Bernick argues prosecutorial misconduct warrants dismissal
Judge Molloy first ruled on the Government’s motion for admission of redacted exhibits. See Motion. These rulings are of importance to the Rule 29 motions because the government has signaled that unless the exhibits are admitted, it will drop the conspiracy charges as to defendants Walsh and McCaig. See footnote 1, page 5 of Government’s Response to Defendants’ Rule 29 Motion.
“Redacting” is a common courtroom procedure by which a party or judge edits out the inadmissible evidence from the admissible evidence in a document. In this instance, Judge Molloy ruled on which of the proffered exhibits were admissible and which sections must be “redacted in white.” Judge Molloy found that certain address lines, paragraphs, and pages of the exhibits were too prejudicial and raised unwarranted inferences.
The government did not indicate its decision on whether to continue prosecuting the conspiracy charge against Walsh and McCaig.
Judge Molloy informed the parties that he would hear the oral arguments regarding the motions to dismiss for prosecutorial misconduct first, beginning with the arguments of W.R. Grace’s attorney David Bernick and continuing to each of the others. The government informed the court that Assistant U.S. Attorney Tim Cavan would argue the suborning perjury accusation and Assistant U.S. Attorney Tim Racicot would argue “everything else.”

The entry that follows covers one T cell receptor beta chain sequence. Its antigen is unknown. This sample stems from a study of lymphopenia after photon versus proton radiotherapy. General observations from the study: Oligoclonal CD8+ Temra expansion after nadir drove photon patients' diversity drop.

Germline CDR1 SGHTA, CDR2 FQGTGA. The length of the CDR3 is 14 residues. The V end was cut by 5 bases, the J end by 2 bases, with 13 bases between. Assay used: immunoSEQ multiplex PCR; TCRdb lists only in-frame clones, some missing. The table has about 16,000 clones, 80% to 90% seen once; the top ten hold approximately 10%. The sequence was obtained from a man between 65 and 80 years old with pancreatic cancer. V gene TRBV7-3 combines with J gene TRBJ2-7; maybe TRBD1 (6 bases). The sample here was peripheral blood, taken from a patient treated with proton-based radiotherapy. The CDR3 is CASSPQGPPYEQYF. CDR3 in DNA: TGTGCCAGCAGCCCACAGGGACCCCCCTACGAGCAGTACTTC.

Bernick adorned his argument with a string of repeated words and phrases: “corrupt,” “overwhelming,” “extraordinary,” “pervasive,” “uniquely pervasive,” “stunning,” “dereliction,” “lasting for years,” “perjury,” “the bell cannot be un-rung,” “suborning,” “serial,” “misrepresentation,” “primed to lash out,” “clever,” “strategic,” “subtle,” “insidious,” “venom,” “vendetta,” “in bed with the government,” “groomed,” “manipulation,” etc. He presented timelines, letters, transcript records, demonstrative exhibits, and a powerpoint presentation to bolster his argument.
Bernick gave the following as examples of “overwhelming and uniquely pervasive” perjury: Locke’s testimony that he had only met with the government a handful of times when in fact he had met about twenty times, Locke’s representation that he was not testifying under a grant of immunity when he in fact had a “hood and wink” agreement with the government, Locke’s “special” relationship with the government, in which he acted more like a member of the prosecution team than a witness, and Locke’s implication that the defendants agreed to the “obstruct and block memo.” See the “obstruct and block memo” on page 25 of the Superseding Indictment.
Bernick extended his perjury argument to inculpate the testimony of Dr. Miller, Mary Goldade, Dr. Lemen, and others. “This was orchestrated,” Bernick argued, implicating Kris McLean and the prosecution team. Bernick indicated he would outline the possible remedies available to the court, but stated that this pervasive problem “mandates an extraordinary measure” by the court. Judge Molloy asked no questions during the hour of Bernick’s argument that I observed.
~ Nick Lofing (4/27/09 at 12:14 p.m.)